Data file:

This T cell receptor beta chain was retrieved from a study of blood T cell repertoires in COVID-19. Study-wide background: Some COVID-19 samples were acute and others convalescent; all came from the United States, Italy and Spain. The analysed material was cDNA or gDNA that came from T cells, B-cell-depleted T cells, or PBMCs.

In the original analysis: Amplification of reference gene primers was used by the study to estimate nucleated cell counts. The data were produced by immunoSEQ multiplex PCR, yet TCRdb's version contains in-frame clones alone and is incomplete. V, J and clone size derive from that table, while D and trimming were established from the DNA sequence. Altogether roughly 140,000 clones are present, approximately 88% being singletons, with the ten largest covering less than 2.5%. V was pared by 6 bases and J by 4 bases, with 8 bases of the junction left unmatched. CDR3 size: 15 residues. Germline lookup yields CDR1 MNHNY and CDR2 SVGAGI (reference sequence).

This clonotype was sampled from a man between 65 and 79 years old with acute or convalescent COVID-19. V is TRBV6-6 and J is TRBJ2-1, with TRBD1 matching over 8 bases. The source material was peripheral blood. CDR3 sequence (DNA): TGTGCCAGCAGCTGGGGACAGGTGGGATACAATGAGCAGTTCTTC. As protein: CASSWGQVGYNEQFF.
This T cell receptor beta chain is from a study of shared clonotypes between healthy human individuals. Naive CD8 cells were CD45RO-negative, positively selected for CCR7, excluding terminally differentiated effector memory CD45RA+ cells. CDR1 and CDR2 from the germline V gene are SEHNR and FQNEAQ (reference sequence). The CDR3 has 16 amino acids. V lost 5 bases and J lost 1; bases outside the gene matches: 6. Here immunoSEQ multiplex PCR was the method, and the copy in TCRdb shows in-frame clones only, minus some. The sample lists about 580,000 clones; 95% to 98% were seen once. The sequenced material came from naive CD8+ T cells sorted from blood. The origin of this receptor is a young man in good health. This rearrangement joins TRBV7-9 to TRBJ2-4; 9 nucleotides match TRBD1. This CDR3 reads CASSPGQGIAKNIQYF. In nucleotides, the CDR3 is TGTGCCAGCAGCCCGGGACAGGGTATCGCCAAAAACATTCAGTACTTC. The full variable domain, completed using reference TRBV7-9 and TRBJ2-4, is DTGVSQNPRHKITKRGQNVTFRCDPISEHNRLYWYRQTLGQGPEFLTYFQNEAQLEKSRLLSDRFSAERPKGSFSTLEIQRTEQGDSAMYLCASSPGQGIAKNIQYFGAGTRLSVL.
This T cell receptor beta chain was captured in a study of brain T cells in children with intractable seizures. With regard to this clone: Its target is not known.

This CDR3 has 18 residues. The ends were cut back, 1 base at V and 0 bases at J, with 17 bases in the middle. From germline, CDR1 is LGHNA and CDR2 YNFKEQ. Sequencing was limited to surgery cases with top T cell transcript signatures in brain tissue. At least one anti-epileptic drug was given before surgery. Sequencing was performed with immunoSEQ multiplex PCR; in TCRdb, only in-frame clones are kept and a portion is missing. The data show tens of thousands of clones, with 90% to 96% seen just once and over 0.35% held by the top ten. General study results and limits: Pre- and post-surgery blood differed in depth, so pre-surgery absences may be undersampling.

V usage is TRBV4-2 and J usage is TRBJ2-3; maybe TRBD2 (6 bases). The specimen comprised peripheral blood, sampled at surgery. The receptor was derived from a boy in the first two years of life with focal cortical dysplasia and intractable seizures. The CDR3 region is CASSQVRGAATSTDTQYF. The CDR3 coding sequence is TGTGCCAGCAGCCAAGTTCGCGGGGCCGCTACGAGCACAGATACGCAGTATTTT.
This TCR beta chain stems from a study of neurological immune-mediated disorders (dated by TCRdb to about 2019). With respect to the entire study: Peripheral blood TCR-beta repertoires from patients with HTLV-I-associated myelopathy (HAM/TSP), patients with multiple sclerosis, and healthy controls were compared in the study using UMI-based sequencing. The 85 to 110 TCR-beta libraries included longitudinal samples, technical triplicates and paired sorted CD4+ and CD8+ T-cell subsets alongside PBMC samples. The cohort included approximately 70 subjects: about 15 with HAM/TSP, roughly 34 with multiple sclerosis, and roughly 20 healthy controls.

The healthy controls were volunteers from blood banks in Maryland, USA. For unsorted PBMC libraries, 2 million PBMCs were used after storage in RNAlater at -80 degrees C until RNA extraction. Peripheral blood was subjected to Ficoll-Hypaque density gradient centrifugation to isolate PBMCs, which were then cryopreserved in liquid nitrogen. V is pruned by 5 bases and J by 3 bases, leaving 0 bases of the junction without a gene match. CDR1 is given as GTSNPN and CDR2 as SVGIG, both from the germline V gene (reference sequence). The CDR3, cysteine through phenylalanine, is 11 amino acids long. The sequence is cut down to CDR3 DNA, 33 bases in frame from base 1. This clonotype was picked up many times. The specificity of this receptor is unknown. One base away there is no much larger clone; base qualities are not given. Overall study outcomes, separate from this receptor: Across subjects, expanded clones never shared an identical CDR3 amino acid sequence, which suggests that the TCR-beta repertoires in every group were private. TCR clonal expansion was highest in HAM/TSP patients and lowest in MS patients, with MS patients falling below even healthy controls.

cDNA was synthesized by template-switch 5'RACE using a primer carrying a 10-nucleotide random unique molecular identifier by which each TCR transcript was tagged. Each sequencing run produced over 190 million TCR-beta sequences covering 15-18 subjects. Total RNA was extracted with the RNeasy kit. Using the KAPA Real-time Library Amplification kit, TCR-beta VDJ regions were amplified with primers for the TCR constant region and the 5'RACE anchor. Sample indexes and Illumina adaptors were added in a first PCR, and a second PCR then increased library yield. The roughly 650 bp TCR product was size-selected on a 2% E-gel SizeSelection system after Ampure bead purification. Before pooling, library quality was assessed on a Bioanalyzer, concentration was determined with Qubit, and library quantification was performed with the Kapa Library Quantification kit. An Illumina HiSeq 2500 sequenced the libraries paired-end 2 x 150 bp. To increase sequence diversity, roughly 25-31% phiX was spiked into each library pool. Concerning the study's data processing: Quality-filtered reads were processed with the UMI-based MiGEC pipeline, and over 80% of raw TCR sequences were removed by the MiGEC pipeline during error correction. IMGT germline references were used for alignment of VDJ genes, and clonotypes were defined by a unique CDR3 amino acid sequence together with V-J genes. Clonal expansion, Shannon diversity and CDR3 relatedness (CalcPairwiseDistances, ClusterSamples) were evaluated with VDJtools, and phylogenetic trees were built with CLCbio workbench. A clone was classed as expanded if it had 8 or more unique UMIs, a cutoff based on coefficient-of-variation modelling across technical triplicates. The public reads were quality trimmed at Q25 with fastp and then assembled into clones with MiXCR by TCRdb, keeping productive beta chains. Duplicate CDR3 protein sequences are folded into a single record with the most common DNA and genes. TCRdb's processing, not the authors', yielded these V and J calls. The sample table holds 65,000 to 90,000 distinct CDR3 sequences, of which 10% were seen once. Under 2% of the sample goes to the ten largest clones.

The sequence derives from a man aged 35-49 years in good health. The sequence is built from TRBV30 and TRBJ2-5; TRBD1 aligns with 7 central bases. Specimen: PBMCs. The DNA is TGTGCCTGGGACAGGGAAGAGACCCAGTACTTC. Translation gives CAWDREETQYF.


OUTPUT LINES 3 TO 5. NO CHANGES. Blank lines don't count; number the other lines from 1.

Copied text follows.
This clonotype was sampled from a man between 65 and 79 years old with acute or convalescent COVID-19. V is TRBV6-6 and J is TRBJ2-1, with TRBD1 matching over 8 bases. The source material was peripheral blood. CDR3 sequence (DNA): TGTGCCAGCAGCTGGGGACAGGTGGGATACAATGAGCAGTTCTTC. As protein: CASSWGQVGYNEQFF.
This T cell receptor beta chain is from a study of shared clonotypes between healthy human individuals. Naive CD8 cells were CD45RO-negative, positively selected for CCR7, excluding terminally differentiated effector memory CD45RA+ cells. CDR1 and CDR2 from the germline V gene are SEHNR and FQNEAQ (reference sequence). The CDR3 has 16 amino acids. V lost 5 bases and J lost 1; bases outside the gene matches: 6. Here immunoSEQ multiplex PCR was the method, and the copy in TCRdb shows in-frame clones only, minus some. The sample lists about 580,000 clones; 95% to 98% were seen once. The sequenced material came from naive CD8+ T cells sorted from blood. The origin of this receptor is a young man in good health. This rearrangement joins TRBV7-9 to TRBJ2-4; 9 nucleotides match TRBD1. This CDR3 reads CASSPGQGIAKNIQYF. In nucleotides, the CDR3 is TGTGCCAGCAGCCCGGGACAGGGTATCGCCAAAAACATTCAGTACTTC. The full variable domain, completed using reference TRBV7-9 and TRBJ2-4, is DTGVSQNPRHKITKRGQNVTFRCDPISEHNRLYWYRQTLGQGPEFLTYFQNEAQLEKSRLLSDRFSAERPKGSFSTLEIQRTEQGDSAMYLCASSPGQGIAKNIQYFGAGTRLSVL.
This T cell receptor beta chain was captured in a study of brain T cells in children with intractable seizures. With regard to this clone: Its target is not known.